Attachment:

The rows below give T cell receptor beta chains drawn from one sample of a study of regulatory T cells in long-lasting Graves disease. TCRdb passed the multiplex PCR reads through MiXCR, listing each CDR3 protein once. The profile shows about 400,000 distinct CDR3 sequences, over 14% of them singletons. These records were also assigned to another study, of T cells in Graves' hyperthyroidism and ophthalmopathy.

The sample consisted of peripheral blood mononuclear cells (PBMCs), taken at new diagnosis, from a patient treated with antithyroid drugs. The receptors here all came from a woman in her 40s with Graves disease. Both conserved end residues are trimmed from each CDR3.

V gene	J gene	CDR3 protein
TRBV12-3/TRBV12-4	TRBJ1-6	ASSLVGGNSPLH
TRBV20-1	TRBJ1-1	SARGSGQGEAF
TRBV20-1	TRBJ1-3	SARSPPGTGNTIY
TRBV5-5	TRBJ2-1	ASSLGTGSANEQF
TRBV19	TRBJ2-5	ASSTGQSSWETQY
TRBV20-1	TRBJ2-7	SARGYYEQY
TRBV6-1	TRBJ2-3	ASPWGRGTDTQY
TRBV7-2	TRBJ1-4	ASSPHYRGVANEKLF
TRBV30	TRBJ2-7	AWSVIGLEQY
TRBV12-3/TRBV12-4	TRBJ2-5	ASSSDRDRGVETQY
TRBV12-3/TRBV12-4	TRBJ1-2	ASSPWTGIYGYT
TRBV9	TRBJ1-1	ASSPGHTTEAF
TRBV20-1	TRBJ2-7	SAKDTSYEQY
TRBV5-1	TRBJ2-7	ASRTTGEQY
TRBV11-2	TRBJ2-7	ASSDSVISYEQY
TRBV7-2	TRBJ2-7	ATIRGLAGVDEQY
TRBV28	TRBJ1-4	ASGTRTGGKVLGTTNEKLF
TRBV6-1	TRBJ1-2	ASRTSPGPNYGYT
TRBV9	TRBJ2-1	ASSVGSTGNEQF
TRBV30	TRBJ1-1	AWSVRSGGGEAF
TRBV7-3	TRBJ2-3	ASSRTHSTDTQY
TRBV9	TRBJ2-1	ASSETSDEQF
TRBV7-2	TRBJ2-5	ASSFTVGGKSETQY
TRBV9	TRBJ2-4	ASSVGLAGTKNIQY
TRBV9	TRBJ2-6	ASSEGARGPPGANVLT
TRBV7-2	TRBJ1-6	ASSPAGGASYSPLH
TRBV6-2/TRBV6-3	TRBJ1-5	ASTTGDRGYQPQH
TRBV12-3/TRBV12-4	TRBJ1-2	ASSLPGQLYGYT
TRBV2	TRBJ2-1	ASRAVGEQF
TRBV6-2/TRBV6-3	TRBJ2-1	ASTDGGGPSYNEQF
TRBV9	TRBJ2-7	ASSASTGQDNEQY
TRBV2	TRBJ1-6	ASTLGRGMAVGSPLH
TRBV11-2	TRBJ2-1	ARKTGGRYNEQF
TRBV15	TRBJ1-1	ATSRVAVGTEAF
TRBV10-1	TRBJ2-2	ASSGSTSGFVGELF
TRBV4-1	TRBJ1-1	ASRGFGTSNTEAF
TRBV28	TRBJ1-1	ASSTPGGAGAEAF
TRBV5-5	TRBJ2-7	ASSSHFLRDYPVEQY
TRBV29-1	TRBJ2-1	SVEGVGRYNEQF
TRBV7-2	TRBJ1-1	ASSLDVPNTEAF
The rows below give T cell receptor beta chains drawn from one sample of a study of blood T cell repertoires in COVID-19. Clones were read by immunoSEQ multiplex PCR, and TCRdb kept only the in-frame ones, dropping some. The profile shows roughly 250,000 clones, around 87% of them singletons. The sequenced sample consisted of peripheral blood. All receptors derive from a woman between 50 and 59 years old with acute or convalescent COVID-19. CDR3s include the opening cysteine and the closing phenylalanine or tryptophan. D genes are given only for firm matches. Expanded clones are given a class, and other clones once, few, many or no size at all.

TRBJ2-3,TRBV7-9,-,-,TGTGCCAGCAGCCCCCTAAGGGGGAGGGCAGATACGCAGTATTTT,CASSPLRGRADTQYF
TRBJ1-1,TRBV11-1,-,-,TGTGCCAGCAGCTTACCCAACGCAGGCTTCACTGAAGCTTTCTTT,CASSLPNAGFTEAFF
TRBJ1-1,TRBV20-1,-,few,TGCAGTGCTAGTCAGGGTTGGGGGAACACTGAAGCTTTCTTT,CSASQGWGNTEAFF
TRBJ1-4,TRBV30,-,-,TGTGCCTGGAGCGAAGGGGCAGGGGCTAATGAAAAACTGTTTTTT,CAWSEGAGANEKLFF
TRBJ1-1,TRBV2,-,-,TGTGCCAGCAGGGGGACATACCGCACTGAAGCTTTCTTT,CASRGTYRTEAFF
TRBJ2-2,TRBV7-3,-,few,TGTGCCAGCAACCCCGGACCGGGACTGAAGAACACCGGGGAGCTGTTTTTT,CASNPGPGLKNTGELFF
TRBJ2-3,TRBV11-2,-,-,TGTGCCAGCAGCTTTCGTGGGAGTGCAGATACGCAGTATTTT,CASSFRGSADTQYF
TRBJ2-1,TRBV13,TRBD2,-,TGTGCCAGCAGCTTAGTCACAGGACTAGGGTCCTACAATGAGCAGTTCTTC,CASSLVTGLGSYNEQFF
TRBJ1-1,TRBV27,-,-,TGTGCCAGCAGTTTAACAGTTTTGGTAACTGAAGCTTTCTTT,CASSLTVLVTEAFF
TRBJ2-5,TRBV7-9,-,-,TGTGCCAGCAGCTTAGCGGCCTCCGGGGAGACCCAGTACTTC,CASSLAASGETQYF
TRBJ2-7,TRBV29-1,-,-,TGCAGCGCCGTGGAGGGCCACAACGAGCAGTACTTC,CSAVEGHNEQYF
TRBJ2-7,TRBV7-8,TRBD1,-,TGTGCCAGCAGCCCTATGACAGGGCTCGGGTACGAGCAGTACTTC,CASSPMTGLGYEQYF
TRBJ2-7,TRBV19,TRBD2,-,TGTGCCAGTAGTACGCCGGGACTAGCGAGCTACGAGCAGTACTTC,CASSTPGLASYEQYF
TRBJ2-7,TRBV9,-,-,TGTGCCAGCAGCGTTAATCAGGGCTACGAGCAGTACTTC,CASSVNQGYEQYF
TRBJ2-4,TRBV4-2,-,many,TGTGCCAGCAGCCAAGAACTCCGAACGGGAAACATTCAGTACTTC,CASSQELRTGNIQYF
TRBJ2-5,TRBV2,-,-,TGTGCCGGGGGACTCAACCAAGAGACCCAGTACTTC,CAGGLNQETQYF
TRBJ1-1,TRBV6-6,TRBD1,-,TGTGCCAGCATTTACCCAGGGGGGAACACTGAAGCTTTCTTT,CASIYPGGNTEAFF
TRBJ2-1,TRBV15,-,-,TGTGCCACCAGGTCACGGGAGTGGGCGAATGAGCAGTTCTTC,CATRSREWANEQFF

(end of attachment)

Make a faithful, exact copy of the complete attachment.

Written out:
The rows below give T cell receptor beta chains drawn from one sample of a study of regulatory T cells in long-lasting Graves disease. TCRdb passed the multiplex PCR reads through MiXCR, listing each CDR3 protein once. The profile shows about 400,000 distinct CDR3 sequences, over 14% of them singletons. These records were also assigned to another study, of T cells in Graves' hyperthyroidism and ophthalmopathy.

The sample consisted of peripheral blood mononuclear cells (PBMCs), taken at new diagnosis, from a patient treated with antithyroid drugs. The receptors here all came from a woman in her 40s with Graves disease. Both conserved end residues are trimmed from each CDR3.

V gene	J gene	CDR3 protein
TRBV12-3/TRBV12-4	TRBJ1-6	ASSLVGGNSPLH
TRBV20-1	TRBJ1-1	SARGSGQGEAF
TRBV20-1	TRBJ1-3	SARSPPGTGNTIY
TRBV5-5	TRBJ2-1	ASSLGTGSANEQF
TRBV19	TRBJ2-5	ASSTGQSSWETQY
TRBV20-1	TRBJ2-7	SARGYYEQY
TRBV6-1	TRBJ2-3	ASPWGRGTDTQY
TRBV7-2	TRBJ1-4	ASSPHYRGVANEKLF
TRBV30	TRBJ2-7	AWSVIGLEQY
TRBV12-3/TRBV12-4	TRBJ2-5	ASSSDRDRGVETQY
TRBV12-3/TRBV12-4	TRBJ1-2	ASSPWTGIYGYT
TRBV9	TRBJ1-1	ASSPGHTTEAF
TRBV20-1	TRBJ2-7	SAKDTSYEQY
TRBV5-1	TRBJ2-7	ASRTTGEQY
TRBV11-2	TRBJ2-7	ASSDSVISYEQY
TRBV7-2	TRBJ2-7	ATIRGLAGVDEQY
TRBV28	TRBJ1-4	ASGTRTGGKVLGTTNEKLF
TRBV6-1	TRBJ1-2	ASRTSPGPNYGYT
TRBV9	TRBJ2-1	ASSVGSTGNEQF
TRBV30	TRBJ1-1	AWSVRSGGGEAF
TRBV7-3	TRBJ2-3	ASSRTHSTDTQY
TRBV9	TRBJ2-1	ASSETSDEQF
TRBV7-2	TRBJ2-5	ASSFTVGGKSETQY
TRBV9	TRBJ2-4	ASSVGLAGTKNIQY
TRBV9	TRBJ2-6	ASSEGARGPPGANVLT
TRBV7-2	TRBJ1-6	ASSPAGGASYSPLH
TRBV6-2/TRBV6-3	TRBJ1-5	ASTTGDRGYQPQH
TRBV12-3/TRBV12-4	TRBJ1-2	ASSLPGQLYGYT
TRBV2	TRBJ2-1	ASRAVGEQF
TRBV6-2/TRBV6-3	TRBJ2-1	ASTDGGGPSYNEQF
TRBV9	TRBJ2-7	ASSASTGQDNEQY
TRBV2	TRBJ1-6	ASTLGRGMAVGSPLH
TRBV11-2	TRBJ2-1	ARKTGGRYNEQF
TRBV15	TRBJ1-1	ATSRVAVGTEAF
TRBV10-1	TRBJ2-2	ASSGSTSGFVGELF
TRBV4-1	TRBJ1-1	ASRGFGTSNTEAF
TRBV28	TRBJ1-1	ASSTPGGAGAEAF
TRBV5-5	TRBJ2-7	ASSSHFLRDYPVEQY
TRBV29-1	TRBJ2-1	SVEGVGRYNEQF
TRBV7-2	TRBJ1-1	ASSLDVPNTEAF
The rows below give T cell receptor beta chains drawn from one sample of a study of blood T cell repertoires in COVID-19. Clones were read by immunoSEQ multiplex PCR, and TCRdb kept only the in-frame ones, dropping some. The profile shows roughly 250,000 clones, around 87% of them singletons. The sequenced sample consisted of peripheral blood. All receptors derive from a woman between 50 and 59 years old with acute or convalescent COVID-19. CDR3s include the opening cysteine and the closing phenylalanine or tryptophan. D genes are given only for firm matches. Expanded clones are given a class, and other clones once, few, many or no size at all.

TRBJ2-3,TRBV7-9,-,-,TGTGCCAGCAGCCCCCTAAGGGGGAGGGCAGATACGCAGTATTTT,CASSPLRGRADTQYF
TRBJ1-1,TRBV11-1,-,-,TGTGCCAGCAGCTTACCCAACGCAGGCTTCACTGAAGCTTTCTTT,CASSLPNAGFTEAFF
TRBJ1-1,TRBV20-1,-,few,TGCAGTGCTAGTCAGGGTTGGGGGAACACTGAAGCTTTCTTT,CSASQGWGNTEAFF
TRBJ1-4,TRBV30,-,-,TGTGCCTGGAGCGAAGGGGCAGGGGCTAATGAAAAACTGTTTTTT,CAWSEGAGANEKLFF
TRBJ1-1,TRBV2,-,-,TGTGCCAGCAGGGGGACATACCGCACTGAAGCTTTCTTT,CASRGTYRTEAFF
TRBJ2-2,TRBV7-3,-,few,TGTGCCAGCAACCCCGGACCGGGACTGAAGAACACCGGGGAGCTGTTTTTT,CASNPGPGLKNTGELFF
TRBJ2-3,TRBV11-2,-,-,TGTGCCAGCAGCTTTCGTGGGAGTGCAGATACGCAGTATTTT,CASSFRGSADTQYF
TRBJ2-1,TRBV13,TRBD2,-,TGTGCCAGCAGCTTAGTCACAGGACTAGGGTCCTACAATGAGCAGTTCTTC,CASSLVTGLGSYNEQFF
TRBJ1-1,TRBV27,-,-,TGTGCCAGCAGTTTAACAGTTTTGGTAACTGAAGCTTTCTTT,CASSLTVLVTEAFF
TRBJ2-5,TRBV7-9,-,-,TGTGCCAGCAGCTTAGCGGCCTCCGGGGAGACCCAGTACTTC,CASSLAASGETQYF
TRBJ2-7,TRBV29-1,-,-,TGCAGCGCCGTGGAGGGCCACAACGAGCAGTACTTC,CSAVEGHNEQYF
TRBJ2-7,TRBV7-8,TRBD1,-,TGTGCCAGCAGCCCTATGACAGGGCTCGGGTACGAGCAGTACTTC,CASSPMTGLGYEQYF
TRBJ2-7,TRBV19,TRBD2,-,TGTGCCAGTAGTACGCCGGGACTAGCGAGCTACGAGCAGTACTTC,CASSTPGLASYEQYF
TRBJ2-7,TRBV9,-,-,TGTGCCAGCAGCGTTAATCAGGGCTACGAGCAGTACTTC,CASSVNQGYEQYF
TRBJ2-4,TRBV4-2,-,many,TGTGCCAGCAGCCAAGAACTCCGAACGGGAAACATTCAGTACTTC,CASSQELRTGNIQYF
TRBJ2-5,TRBV2,-,-,TGTGCCGGGGGACTCAACCAAGAGACCCAGTACTTC,CAGGLNQETQYF
TRBJ1-1,TRBV6-6,TRBD1,-,TGTGCCAGCATTTACCCAGGGGGGAACACTGAAGCTTTCTTT,CASIYPGGNTEAFF
TRBJ2-1,TRBV15,-,-,TGTGCCACCAGGTCACGGGAGTGGGCGAATGAGCAGTTCTTC,CATRSREWANEQFF